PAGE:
Wes Ashworth (08:40.295)

Yeah. And the other thing I wanted to spend some time on, so during the COVID -19 pandemic, there were a lot of displaced folks, including some of these industrial electricians from various industries. And you saw that as an opportunity of bringing those folks in, helping advance the renewable projects, and also benefiting them and those communities as well.

Can you dig into that, like discuss that strategy and what went into that and then the impact that’s had on your company’s growth?

Cagen (09:15.182)

Yeah, you know, COVID-19 obviously was tragic for a lot of folks. And we, at the time, it was 2020, right? Had an unbelievable need, specifically in Texas and in New York as well, for a lot of very qualified electricians who could deal with a very rigorous environment, right? From a safety, from a quality perspective. And what we found is when some of the plants or factories, refineries were slowing down, specifically in Southern Louisiana, those folks were looking for jobs and they are used to traveling 100% of the time, right? And we needed that nomadic workforce. So what we found is when we got the first, like, kind of the first couple guys came over, they realized it was a little different environment. The industrial setting is tough.

It pays well, it can be very rewarding. You can have a very long career, but it is a tough environment. And what they found with us was an organization that wants to keep them. We want them to grow and we want to keep them busy for very long periods of time. There’s a skill set that’s incredibly fungible. As they came over and we needed individuals who are used to proofing conduits and getting all the documentation just right and who weren’t averse to having these, kind of lengthy safety meetings, right? We needed a workforce with a high degree of diligence. And when they came, what we offered them was, “Hey, we want to give you a forever home if we can.” And that’s all responsibility. And so then you pick one up, and then three and five, and it grew really quickly. And most of those folks are still here today, and some of them in leadership positions.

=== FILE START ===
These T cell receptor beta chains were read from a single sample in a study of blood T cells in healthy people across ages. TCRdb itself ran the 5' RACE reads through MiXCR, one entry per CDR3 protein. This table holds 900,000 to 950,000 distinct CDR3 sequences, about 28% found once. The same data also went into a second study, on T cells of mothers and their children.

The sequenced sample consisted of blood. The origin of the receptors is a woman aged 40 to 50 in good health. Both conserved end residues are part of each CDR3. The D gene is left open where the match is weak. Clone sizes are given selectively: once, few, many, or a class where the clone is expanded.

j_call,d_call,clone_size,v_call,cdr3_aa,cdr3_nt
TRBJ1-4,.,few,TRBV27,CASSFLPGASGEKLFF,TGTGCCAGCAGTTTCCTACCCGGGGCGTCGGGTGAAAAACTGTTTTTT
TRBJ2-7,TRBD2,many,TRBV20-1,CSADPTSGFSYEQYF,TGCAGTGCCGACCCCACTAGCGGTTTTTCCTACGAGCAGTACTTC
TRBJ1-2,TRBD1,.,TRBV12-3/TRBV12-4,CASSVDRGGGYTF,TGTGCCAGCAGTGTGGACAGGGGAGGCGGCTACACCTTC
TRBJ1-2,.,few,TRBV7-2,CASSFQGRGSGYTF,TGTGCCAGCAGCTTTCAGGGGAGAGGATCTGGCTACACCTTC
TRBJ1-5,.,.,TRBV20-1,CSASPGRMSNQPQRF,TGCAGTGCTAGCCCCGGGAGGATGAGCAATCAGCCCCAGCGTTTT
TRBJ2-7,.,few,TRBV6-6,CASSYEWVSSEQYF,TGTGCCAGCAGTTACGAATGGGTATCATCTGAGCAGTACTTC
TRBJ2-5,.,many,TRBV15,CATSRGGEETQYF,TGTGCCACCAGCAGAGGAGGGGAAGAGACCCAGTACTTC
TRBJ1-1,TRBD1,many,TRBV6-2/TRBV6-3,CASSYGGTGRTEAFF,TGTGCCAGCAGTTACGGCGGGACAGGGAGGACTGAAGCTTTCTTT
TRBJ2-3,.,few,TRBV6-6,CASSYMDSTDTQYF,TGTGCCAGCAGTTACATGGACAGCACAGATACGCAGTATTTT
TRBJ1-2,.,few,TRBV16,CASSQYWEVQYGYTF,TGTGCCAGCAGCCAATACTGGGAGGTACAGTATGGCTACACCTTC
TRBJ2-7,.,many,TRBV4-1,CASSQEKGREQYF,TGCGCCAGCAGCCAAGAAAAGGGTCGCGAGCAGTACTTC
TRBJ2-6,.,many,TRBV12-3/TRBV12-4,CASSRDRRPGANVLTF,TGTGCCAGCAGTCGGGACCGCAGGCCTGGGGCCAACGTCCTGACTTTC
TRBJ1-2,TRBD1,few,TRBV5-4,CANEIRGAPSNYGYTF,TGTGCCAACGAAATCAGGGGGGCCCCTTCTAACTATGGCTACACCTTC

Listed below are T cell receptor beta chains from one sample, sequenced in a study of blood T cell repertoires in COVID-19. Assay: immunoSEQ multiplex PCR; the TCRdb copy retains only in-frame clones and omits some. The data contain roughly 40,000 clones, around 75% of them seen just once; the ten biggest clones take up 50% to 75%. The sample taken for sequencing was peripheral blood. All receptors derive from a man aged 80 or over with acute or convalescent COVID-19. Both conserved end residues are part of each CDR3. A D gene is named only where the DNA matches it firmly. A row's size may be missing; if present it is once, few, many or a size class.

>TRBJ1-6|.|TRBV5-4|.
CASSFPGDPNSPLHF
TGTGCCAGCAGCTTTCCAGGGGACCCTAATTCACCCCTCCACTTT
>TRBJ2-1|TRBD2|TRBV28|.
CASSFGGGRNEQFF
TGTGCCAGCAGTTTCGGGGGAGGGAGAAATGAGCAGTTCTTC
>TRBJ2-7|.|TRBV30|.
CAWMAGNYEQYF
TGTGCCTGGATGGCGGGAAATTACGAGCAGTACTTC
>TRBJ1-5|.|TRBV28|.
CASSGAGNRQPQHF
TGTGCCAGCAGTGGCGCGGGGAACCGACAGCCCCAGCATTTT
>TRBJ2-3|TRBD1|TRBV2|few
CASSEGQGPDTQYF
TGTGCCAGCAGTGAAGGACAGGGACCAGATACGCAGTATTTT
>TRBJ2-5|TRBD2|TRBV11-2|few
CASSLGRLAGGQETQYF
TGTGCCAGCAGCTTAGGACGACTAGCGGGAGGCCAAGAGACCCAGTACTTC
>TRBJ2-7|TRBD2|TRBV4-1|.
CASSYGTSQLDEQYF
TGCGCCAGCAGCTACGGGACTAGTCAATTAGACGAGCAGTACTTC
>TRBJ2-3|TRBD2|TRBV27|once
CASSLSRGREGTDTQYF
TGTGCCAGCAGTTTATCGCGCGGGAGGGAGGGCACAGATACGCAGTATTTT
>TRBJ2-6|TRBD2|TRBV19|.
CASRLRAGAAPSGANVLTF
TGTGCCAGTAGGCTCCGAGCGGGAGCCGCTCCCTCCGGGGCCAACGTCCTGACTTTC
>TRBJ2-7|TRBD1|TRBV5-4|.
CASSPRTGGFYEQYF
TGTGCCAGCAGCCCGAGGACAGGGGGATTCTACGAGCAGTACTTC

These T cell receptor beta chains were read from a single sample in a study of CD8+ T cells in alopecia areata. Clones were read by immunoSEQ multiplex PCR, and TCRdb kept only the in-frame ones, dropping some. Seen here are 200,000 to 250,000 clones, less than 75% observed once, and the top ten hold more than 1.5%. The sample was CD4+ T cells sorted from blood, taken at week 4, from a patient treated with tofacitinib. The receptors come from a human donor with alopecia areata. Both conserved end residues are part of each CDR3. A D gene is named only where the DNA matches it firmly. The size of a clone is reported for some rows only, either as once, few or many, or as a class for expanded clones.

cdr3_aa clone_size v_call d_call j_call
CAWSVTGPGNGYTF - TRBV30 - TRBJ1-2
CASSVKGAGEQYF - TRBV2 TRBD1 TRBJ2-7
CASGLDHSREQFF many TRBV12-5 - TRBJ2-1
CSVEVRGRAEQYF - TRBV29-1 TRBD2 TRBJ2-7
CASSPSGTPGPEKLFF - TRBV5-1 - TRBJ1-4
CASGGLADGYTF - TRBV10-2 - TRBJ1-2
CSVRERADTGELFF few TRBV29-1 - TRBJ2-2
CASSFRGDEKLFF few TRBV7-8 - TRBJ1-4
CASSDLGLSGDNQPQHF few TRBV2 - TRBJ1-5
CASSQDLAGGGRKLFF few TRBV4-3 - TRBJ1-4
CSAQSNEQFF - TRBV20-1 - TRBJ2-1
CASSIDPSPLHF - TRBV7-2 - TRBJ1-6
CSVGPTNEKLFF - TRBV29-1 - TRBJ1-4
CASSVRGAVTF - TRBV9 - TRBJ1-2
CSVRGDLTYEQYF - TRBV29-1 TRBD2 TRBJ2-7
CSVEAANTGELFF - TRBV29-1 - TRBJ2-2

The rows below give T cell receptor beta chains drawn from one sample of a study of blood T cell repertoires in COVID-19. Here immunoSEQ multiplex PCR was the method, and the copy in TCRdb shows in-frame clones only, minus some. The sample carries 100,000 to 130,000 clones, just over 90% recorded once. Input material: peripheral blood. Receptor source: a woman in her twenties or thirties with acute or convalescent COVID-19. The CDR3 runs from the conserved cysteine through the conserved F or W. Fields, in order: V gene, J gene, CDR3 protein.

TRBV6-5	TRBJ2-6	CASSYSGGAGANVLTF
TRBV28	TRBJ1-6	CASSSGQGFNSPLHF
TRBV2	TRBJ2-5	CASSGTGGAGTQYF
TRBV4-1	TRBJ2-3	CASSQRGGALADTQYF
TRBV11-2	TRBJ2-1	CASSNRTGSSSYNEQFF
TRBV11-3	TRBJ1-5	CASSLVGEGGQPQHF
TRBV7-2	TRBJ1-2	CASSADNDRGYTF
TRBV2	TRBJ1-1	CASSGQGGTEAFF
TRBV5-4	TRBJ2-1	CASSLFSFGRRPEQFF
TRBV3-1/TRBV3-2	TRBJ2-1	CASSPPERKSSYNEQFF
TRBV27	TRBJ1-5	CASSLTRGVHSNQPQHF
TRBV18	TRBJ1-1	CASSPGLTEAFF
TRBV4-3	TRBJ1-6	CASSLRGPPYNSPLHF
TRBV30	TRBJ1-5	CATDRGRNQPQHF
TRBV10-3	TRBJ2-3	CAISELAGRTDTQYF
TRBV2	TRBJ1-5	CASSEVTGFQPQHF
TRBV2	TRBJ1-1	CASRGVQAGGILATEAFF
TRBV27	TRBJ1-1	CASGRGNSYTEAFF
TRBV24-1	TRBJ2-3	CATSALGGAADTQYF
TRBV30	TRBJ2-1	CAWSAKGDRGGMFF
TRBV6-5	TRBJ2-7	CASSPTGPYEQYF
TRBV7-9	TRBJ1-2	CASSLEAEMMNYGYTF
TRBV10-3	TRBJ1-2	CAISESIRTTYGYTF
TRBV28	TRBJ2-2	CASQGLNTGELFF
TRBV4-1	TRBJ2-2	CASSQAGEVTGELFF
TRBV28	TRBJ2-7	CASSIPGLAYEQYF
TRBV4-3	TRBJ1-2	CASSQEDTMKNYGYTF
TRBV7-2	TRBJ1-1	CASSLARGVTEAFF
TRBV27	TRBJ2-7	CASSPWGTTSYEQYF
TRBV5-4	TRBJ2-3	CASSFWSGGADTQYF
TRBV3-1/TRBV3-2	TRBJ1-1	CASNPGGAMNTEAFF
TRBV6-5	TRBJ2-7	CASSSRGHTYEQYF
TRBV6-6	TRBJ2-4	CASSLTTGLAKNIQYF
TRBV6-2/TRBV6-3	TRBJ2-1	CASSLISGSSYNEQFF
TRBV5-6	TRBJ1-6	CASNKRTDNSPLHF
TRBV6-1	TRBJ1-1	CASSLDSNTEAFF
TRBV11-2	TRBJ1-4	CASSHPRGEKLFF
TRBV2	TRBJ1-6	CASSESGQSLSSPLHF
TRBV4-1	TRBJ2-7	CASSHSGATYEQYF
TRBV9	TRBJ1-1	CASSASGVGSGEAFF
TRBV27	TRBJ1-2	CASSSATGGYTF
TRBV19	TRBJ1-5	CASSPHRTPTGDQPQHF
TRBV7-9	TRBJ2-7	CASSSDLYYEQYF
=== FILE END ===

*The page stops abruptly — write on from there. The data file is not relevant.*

So very thankful. To me, I think one of the things we talked about on the Hill was that transition from the, we’ll call it legacy industries into the clean tech, those skills are highly fungible. And there’s a personal story to that, that really these folks can grow personally and professionally beyond what they may have thought to imagine.

Wes Ashworth (11:43.399)

Yeah, no question. And I would imagine too, it’s almost like a referral based thing, right? If you get one really good one and they’re just happy and loving life and life is good on the other side. And then they’re like, I’ve found those folks are very well connected and usually like, “Hey, I’ve got a few other people that I know. You should talk to them.” Is that how it’s been? Like what’s driven, I guess that taking even more form?

Cagen (12:07.662)

Absolutely. Yeah, absolutely. I think not always, but I think there’s definitely a subset of projects that are, I finish this project and I go home until someone calls me again. And then I go to the next project. This is a little different where we’re much more proactive in their placement. You know, before the project finishes, we understand the need to communicate very clearly to them,

“You have a future or you have a direction. Here’s where you’re going.” What’s been great for us is because we do work all over the country, their willingness to travel has made us, it’s helped us get to a place that we wouldn’t have otherwise been able to. And with the federal side of the business, which, you know, is a little different than the renewable side, they get to come in and out of that world too. and with some of the lumpiness in the renewable sector, the federal work we do kind of smooths out their work.

Wes Ashworth (13:12.807)

Yeah, that makes a lot of sense. And just staying on this “people” topic, so we talked previously and you mentioned just the importance of that people-centric story, creating a great place to work. How has focusing on just the well-being and growth of the workforce contributed to your success?

Cagen (13:32.174)